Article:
In defense of JCPenney
I am so confused by the JCPenney failures.
More than a year ago, JCPenney retooled its image to do away with sales in favor of what they called “fair and square pricing.” The idea was that most retailers mark up wares and put them on sale, but JCPenney would charge a fair price to start. They'd also ditch the tried-and-true 99-cent finish on price tags that supposedly (does it really?) tricks the eye into thinking you're spending less.
Some people didn't like that. Soon after, the company brought back sales but stuck to a tiered pricing program. Six months later, it retooled again and brought back the word "clearance." Go to the website right now and it's like a block-letter beacon of hope splashed all across the page. WE HAVE CLEARANCE, YOU INGRATES.
Still, it seemed JCPenney had confused the heck out of people. Data showed customer satisfaction was strong, but the company had its lowest sales in years. Shares plummetted. CEO Ron Johnson, a former executive with Apple, talked about a plan to install boutiques and fix the problems. And I was thinking...
What is wrong with people?
Take it from someone who likes to shop there: Even if the marketing and pricing efforts were short-sighted, or even if they alientated some people, JCPenney is better on its face than it has ever been. JCPenney is affordable, JCPenney is convenient, and JCPenney is cool, which is not something I would have said in years past.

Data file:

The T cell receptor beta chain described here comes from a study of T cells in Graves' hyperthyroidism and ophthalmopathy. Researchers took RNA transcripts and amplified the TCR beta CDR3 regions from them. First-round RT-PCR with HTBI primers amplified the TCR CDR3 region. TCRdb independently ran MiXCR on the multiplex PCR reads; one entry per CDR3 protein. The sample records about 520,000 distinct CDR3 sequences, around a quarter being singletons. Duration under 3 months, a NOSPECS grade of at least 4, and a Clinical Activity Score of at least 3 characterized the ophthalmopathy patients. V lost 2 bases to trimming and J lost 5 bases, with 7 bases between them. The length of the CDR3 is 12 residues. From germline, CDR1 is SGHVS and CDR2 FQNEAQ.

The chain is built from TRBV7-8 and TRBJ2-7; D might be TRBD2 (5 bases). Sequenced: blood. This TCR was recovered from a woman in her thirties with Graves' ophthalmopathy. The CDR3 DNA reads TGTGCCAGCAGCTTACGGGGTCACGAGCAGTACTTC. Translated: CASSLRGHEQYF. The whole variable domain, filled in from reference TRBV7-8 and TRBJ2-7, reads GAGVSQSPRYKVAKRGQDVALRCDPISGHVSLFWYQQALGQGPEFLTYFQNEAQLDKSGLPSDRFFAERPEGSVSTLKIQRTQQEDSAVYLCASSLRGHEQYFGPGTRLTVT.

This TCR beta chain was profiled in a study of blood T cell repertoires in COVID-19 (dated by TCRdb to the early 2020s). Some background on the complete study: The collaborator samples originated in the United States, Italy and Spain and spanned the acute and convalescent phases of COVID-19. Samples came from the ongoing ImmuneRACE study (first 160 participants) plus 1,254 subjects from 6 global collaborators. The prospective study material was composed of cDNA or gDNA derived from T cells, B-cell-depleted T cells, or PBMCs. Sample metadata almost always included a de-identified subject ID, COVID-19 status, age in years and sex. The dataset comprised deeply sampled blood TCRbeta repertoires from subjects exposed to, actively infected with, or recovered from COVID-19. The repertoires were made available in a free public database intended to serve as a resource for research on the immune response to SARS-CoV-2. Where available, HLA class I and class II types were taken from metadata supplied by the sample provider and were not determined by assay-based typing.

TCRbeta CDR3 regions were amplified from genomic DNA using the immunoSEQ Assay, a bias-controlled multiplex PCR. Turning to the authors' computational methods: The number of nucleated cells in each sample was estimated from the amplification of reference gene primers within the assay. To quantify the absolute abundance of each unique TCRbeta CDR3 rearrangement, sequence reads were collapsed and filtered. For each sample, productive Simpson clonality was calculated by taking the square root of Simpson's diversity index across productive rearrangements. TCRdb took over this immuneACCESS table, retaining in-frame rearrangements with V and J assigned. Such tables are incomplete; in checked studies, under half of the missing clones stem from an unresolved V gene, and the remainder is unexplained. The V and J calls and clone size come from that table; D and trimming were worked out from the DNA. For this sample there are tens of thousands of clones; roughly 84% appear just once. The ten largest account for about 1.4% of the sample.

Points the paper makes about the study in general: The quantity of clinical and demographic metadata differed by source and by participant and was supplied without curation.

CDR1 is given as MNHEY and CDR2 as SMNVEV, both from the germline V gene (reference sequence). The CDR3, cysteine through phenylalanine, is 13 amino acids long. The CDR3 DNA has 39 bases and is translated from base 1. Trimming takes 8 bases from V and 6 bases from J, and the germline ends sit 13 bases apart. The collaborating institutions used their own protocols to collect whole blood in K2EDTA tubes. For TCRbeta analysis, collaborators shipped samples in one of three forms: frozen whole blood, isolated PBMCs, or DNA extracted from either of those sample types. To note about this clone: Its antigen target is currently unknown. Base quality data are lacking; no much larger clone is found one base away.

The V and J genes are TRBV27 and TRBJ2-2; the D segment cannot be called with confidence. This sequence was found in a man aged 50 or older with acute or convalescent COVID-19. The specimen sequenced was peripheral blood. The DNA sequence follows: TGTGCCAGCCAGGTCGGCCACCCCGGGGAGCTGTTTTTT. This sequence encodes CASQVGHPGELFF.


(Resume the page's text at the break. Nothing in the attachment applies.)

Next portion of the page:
Growing up, it was the place my grandma shopped and got her perms done. Not that she didn't look great, but I always thought of the store as more elastic pants than high-fashion. In the past few years, though, I've seen it evolve to embrace the egalitarian low-price designer model forged in part by Johnson at Target. We've seen other department stores carry affordable designer capsules (Karl Lagerfeld for Macy's, anyone?), but none with prices like JCPenney.
There's Allen B., by Allen Schwartz, the same guy who became famous recreating celebrity Oscar dresses. There's Bisou Bisou by Michele Bohbot, and Nicole by Nicole Miller, a designer who just showed at Mercedes-Benz Fashion Week in New York. There's Betseyville by perrenial favorite kook Betsey Johnson, full of pink things and glitter and roses that are appealing as candy but too pricey for an Average Jane at other stores. There's I Heart Ronson, a cute line by Charlotte Ronson (incidentally, she is the sister of Samantha Ronson, the DJ who dated Lindsay Lohan during the Dark Arts Era of Not My Jeans Arrests). MNG by Mango is one of the most sophisticated stops in the store. And if that wasn't enough to keep me spending money in one place, JCPenney also added mini Sephoras inside, you know, to steal my soul.
And guys. They have the same stuff as Dillard's and Macy's, but it's cheaper. I swear to the Sweet Lord of Spandex. I went to Macy's, tried on a Ruby Rox cocktail dress that didn't fit quite right. I went to JCPenney the same night and found the exact same Ruby Rox dress in my size for less money. This week, I popped in to look at cocktail dresses for another event, and left with a blouse from I Heart Ronson ($12) and another from Allen B. ($15), a mint confection with a Peter Pan collar, both right-now trends in fashion. I got loads of compliments.
I'm almost rooting for JCPenney to keep trying new things, because when it does, thrifty fashion fans reap the benefits. Now, the store is adding boutiques from Joe Fresh (the one in Westfield Countryside mall was under construction this week). They've just added L'amour Nanette Lepore by Nanette Lepore. And things are afoot from Justin Timberlake's baby William Rast and Marchesa designer Georgina Chapman. Marchesa, y'all. Come on.
Maybe people are freaked out by a price tag or a flyer or a Chris Gaines-style cringeworthy nickname. Or, you know, maybe the store is just different now and needs to find an entirely new fan base. And maybe that's not the worst thing.